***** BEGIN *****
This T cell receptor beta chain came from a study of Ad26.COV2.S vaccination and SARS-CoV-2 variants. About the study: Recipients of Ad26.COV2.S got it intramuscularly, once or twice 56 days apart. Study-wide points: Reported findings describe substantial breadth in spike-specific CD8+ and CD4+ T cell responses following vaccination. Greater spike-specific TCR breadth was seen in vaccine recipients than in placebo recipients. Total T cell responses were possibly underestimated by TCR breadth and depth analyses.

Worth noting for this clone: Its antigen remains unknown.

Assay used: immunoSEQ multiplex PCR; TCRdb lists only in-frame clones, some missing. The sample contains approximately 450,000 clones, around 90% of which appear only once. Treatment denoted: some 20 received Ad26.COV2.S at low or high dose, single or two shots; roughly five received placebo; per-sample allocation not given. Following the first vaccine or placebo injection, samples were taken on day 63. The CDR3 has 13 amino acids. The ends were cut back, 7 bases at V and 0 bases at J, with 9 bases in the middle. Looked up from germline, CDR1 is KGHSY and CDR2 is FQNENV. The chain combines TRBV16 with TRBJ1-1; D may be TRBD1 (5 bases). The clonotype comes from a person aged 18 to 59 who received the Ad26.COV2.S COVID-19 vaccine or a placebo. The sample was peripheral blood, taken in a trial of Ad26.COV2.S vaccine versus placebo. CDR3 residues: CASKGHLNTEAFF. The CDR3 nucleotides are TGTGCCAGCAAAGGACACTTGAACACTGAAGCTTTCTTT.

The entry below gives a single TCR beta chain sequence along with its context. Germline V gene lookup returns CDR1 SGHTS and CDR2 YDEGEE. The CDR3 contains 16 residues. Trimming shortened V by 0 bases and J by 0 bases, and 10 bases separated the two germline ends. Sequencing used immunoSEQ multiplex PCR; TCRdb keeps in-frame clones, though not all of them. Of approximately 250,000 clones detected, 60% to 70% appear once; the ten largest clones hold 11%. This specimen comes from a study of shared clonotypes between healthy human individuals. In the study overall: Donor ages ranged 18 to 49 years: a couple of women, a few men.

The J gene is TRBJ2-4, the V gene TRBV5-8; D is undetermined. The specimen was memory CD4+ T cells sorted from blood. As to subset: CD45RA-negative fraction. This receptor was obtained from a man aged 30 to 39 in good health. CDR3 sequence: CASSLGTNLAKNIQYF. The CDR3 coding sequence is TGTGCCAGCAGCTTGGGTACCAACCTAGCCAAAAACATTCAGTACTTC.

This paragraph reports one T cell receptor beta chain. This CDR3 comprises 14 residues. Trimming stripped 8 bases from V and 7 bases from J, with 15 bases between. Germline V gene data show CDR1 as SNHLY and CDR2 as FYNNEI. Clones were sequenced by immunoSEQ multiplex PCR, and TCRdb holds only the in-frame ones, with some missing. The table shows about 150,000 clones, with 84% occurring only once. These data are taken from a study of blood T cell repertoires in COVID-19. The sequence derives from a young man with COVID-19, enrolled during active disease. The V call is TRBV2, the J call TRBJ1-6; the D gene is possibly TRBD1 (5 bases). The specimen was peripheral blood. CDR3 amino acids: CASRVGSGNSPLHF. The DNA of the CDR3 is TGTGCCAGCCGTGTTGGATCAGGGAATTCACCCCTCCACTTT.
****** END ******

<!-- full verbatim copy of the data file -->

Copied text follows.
This T cell receptor beta chain came from a study of Ad26.COV2.S vaccination and SARS-CoV-2 variants. About the study: Recipients of Ad26.COV2.S got it intramuscularly, once or twice 56 days apart. Study-wide points: Reported findings describe substantial breadth in spike-specific CD8+ and CD4+ T cell responses following vaccination. Greater spike-specific TCR breadth was seen in vaccine recipients than in placebo recipients. Total T cell responses were possibly underestimated by TCR breadth and depth analyses.

Worth noting for this clone: Its antigen remains unknown.

Assay used: immunoSEQ multiplex PCR; TCRdb lists only in-frame clones, some missing. The sample contains approximately 450,000 clones, around 90% of which appear only once. Treatment denoted: some 20 received Ad26.COV2.S at low or high dose, single or two shots; roughly five received placebo; per-sample allocation not given. Following the first vaccine or placebo injection, samples were taken on day 63. The CDR3 has 13 amino acids. The ends were cut back, 7 bases at V and 0 bases at J, with 9 bases in the middle. Looked up from germline, CDR1 is KGHSY and CDR2 is FQNENV. The chain combines TRBV16 with TRBJ1-1; D may be TRBD1 (5 bases). The clonotype comes from a person aged 18 to 59 who received the Ad26.COV2.S COVID-19 vaccine or a placebo. The sample was peripheral blood, taken in a trial of Ad26.COV2.S vaccine versus placebo. CDR3 residues: CASKGHLNTEAFF. The CDR3 nucleotides are TGTGCCAGCAAAGGACACTTGAACACTGAAGCTTTCTTT.

The entry below gives a single TCR beta chain sequence along with its context. Germline V gene lookup returns CDR1 SGHTS and CDR2 YDEGEE. The CDR3 contains 16 residues. Trimming shortened V by 0 bases and J by 0 bases, and 10 bases separated the two germline ends. Sequencing used immunoSEQ multiplex PCR; TCRdb keeps in-frame clones, though not all of them. Of approximately 250,000 clones detected, 60% to 70% appear once; the ten largest clones hold 11%. This specimen comes from a study of shared clonotypes between healthy human individuals. In the study overall: Donor ages ranged 18 to 49 years: a couple of women, a few men.

The J gene is TRBJ2-4, the V gene TRBV5-8; D is undetermined. The specimen was memory CD4+ T cells sorted from blood. As to subset: CD45RA-negative fraction. This receptor was obtained from a man aged 30 to 39 in good health. CDR3 sequence: CASSLGTNLAKNIQYF. The CDR3 coding sequence is TGTGCCAGCAGCTTGGGTACCAACCTAGCCAAAAACATTCAGTACTTC.

This paragraph reports one T cell receptor beta chain. This CDR3 comprises 14 residues. Trimming stripped 8 bases from V and 7 bases from J, with 15 bases between. Germline V gene data show CDR1 as SNHLY and CDR2 as FYNNEI. Clones were sequenced by immunoSEQ multiplex PCR, and TCRdb holds only the in-frame ones, with some missing. The table shows about 150,000 clones, with 84% occurring only once. These data are taken from a study of blood T cell repertoires in COVID-19. The sequence derives from a young man with COVID-19, enrolled during active disease. The V call is TRBV2, the J call TRBJ1-6; the D gene is possibly TRBD1 (5 bases). The specimen was peripheral blood. CDR3 amino acids: CASRVGSGNSPLHF. The DNA of the CDR3 is TGTGCCAGCCGTGTTGGATCAGGGAATTCACCCCTCCACTTT.